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16 April 2013


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ENISA’s New Mandate to Face Cyber Security Challenges

In April, the European Parliament approved ENISA’s new seven-year mandate to modernise and to strengthen its role as EU’s leading Cyber Security Agency.

The European Network and Information Security Agency (ENISA) is a Greece-based European Union (EU) entity, created in 2004. ENISA’s principal goal is to ensure a high and effective level of network and information security (NIS) within the EU in order to contribute to the smooth functioning of the EU single market. Its two main roles are to give support, advice and expertise to EU institutions and the Member States on all relevant aspects of NIS and to facilitate the exchange of best practices and cooperation between both public and private sectors.1

Previously, ENISA’s mandate has been given five-year-long extensions, always subject to political debates, and this time the process of granting ENISA an extension was no different. After extensive political discussions and several rounds of public consultations, the decision was made to develop ENISA into a more efficient body and to increase its task range as well as its resources. Besides renewing its mandate for seven more years, the European Parliament (EP) approved2 the modernisation of ENISA in order to enable the Agency to play a bigger role in boosting trust between key cyber security players throughout the EU.3

Wider range of tasks & better governance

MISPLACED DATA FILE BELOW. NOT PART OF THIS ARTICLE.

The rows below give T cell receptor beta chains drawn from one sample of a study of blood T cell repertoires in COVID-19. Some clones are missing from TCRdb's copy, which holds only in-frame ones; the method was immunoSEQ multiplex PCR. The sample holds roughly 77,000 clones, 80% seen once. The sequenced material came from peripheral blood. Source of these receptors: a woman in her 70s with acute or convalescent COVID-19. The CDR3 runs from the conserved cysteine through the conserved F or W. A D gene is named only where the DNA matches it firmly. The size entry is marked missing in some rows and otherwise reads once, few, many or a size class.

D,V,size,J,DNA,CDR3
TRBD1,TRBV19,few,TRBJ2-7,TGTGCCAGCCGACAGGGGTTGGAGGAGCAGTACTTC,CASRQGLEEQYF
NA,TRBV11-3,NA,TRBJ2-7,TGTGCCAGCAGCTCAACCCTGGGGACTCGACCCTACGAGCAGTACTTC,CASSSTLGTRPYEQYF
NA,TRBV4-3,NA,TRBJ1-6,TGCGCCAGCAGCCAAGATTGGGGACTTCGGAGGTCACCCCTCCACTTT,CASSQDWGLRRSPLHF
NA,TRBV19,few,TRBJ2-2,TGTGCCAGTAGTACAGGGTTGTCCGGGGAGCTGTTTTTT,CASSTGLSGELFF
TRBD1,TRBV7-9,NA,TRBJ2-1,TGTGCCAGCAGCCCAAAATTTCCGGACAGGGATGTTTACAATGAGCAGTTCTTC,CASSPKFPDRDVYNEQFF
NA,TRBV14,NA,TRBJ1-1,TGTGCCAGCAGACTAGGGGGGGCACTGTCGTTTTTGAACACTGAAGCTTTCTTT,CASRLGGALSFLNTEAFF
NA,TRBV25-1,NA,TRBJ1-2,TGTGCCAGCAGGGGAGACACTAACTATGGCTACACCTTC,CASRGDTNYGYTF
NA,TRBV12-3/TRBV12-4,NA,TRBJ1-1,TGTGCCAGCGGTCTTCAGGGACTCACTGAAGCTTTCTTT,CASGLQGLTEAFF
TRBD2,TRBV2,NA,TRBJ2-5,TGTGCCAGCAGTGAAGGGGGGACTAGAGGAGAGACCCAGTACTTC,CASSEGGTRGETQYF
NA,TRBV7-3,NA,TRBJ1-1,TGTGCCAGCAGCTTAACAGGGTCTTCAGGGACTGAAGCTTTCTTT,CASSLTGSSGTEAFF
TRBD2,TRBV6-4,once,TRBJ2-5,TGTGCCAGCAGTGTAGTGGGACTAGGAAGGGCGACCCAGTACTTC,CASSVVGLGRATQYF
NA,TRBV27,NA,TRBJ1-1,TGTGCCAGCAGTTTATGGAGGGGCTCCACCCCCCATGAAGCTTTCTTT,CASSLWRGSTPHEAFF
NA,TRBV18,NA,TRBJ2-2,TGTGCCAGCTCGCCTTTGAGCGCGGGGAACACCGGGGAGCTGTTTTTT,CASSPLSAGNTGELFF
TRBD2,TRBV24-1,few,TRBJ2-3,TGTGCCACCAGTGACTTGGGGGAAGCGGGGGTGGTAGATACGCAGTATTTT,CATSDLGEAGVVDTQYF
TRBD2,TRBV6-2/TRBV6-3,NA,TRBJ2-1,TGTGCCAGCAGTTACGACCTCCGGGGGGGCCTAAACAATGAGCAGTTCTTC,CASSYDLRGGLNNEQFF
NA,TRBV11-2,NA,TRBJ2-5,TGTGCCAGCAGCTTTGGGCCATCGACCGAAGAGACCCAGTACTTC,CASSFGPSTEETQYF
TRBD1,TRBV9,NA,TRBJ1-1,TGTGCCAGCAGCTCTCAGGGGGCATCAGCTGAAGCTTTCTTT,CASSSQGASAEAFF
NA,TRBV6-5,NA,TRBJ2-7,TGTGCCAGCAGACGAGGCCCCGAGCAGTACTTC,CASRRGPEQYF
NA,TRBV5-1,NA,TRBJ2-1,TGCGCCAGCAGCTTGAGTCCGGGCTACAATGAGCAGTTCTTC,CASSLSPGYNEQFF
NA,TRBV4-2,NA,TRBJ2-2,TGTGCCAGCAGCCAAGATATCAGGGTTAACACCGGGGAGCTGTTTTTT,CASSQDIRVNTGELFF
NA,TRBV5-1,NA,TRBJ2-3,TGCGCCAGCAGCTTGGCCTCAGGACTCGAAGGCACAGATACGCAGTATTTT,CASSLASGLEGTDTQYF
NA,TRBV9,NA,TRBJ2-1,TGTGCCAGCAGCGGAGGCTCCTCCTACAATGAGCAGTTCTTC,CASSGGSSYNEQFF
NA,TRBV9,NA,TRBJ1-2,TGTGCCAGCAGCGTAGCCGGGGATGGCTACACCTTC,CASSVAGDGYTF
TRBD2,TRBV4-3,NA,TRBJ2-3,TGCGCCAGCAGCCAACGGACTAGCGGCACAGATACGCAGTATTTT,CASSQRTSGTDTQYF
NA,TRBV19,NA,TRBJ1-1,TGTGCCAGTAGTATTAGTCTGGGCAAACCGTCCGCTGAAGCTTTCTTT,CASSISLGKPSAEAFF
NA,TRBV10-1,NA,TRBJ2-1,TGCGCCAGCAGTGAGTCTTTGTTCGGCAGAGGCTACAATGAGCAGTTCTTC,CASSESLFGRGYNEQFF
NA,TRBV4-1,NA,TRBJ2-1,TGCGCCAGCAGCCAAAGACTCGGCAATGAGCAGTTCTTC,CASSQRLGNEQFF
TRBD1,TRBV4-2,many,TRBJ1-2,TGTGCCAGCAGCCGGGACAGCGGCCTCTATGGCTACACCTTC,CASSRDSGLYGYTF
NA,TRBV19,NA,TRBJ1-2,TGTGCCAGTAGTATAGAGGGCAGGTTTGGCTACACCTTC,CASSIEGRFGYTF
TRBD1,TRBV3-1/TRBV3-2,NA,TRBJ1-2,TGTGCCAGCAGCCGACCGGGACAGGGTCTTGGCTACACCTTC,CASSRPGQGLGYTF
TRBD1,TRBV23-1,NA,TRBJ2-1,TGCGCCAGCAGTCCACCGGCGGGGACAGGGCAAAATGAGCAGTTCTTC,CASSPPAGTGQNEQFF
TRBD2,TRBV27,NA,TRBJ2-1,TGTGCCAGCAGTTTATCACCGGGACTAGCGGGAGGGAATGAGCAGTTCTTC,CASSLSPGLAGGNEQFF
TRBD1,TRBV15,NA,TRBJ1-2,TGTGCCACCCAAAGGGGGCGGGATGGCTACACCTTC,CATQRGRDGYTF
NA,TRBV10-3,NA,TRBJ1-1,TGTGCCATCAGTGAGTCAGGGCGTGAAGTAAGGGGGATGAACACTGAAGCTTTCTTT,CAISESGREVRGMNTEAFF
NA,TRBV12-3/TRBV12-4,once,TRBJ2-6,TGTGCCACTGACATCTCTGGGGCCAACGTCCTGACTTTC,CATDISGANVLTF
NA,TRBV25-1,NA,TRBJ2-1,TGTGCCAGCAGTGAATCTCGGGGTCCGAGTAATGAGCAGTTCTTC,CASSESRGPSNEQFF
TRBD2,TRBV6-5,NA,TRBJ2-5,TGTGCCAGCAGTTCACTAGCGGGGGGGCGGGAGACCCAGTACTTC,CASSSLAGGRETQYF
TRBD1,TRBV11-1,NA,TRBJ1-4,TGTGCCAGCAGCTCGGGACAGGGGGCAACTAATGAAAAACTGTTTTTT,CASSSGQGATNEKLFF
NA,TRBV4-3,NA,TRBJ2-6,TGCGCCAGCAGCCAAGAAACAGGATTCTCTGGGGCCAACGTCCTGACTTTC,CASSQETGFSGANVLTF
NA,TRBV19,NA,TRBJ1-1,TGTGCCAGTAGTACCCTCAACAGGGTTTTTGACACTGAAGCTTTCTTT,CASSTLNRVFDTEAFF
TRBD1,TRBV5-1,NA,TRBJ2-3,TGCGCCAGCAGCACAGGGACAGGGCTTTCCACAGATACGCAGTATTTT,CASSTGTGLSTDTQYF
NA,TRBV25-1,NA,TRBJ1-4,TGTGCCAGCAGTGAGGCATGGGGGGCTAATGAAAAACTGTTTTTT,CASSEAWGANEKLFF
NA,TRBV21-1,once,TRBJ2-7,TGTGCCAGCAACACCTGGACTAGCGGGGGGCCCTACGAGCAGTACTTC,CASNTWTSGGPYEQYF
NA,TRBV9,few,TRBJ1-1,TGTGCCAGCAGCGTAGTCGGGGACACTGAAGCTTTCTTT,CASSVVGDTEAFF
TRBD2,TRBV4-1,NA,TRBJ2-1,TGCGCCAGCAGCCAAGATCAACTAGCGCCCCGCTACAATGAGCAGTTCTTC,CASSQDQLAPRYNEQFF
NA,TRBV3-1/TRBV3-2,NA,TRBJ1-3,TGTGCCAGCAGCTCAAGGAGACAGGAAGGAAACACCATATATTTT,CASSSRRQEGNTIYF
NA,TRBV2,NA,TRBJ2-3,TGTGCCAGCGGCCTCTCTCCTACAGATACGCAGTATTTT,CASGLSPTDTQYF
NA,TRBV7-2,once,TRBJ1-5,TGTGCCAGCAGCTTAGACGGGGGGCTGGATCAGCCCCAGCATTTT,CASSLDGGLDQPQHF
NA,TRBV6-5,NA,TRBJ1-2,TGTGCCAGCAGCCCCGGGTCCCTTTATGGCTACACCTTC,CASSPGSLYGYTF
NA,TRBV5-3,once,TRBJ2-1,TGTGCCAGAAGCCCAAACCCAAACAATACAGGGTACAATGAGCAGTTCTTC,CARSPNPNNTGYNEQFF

The new regulation gives the agency a clear mandate to support several new areas within the domain of cyber security. For example, ENISA is expected to assist the establishment and functioning of a full-scale European Union Computer Emergency Response Team (EU CERT) and a pan-EU network of CERTs to counter cyber attacks at EU level. Also, both national entities and EU institutions may request expertise and advice from ENISA in case of a ‘security breach or loss of integrity with a significant impact on the operation of networks and services’.4 Among other areas of competence, ENISA will also start working in the field of NIS aspects related to the fight against cyber crime.5

In addition to ENISA’s original location in Heraklion, Crete, a new ‘branch office’ will be opened in Athens. The new office will accommodate mostly operational staff with the aim of improving the efficiency of its networking activities.6 ENISA’s governing structure will also be amended: according to the regulation, a new executive board will be established to enable the management board to focus on issues of strategic importance and thus improve ENISA's effectiveness.7

Supporting EU cyber security reforms

The improvement of the Agency includes giving ENISA appropriate tools to focus more clearly on EU priorities and needs, since the EU as a whole is facing an increasing number of cyber challenges. ENISA’s modernisation will include gaining a more flexible response capability, developing European skills and competences and bolstering its operational efficiency and overall impact. The modernisation will also go hand-in-hand with a number of on-going EU regulatory and non-regulatory policy initiatives in the NIS domain, launched under the Digital Agenda for Europe programme.8 Under the recently proposed EU Cyber Security Strategy and NIS Directive, ENISA will have a key role in ensuring EU’s cyber security and establishing NIS standards to support an internationally competitive NIS industry.9

ENISA’s Executive Director, Prof. Udo Helmbrecht, has noted that: ‘With this new mandate, ENISA is able to fully support the EU’s Cyber Security Strategy envisaging a reinforced role for ENISA, with the intention to increase resources to help protect Europe’s digital society and economy. The Strategy is also providing ENISA with a framework for both working more closely with, and providing its expertise to, other EU bodies, like Europol, who are operationally responsible for cybercrime, and the European External Action Service, regarding cyber security at a global level’.10

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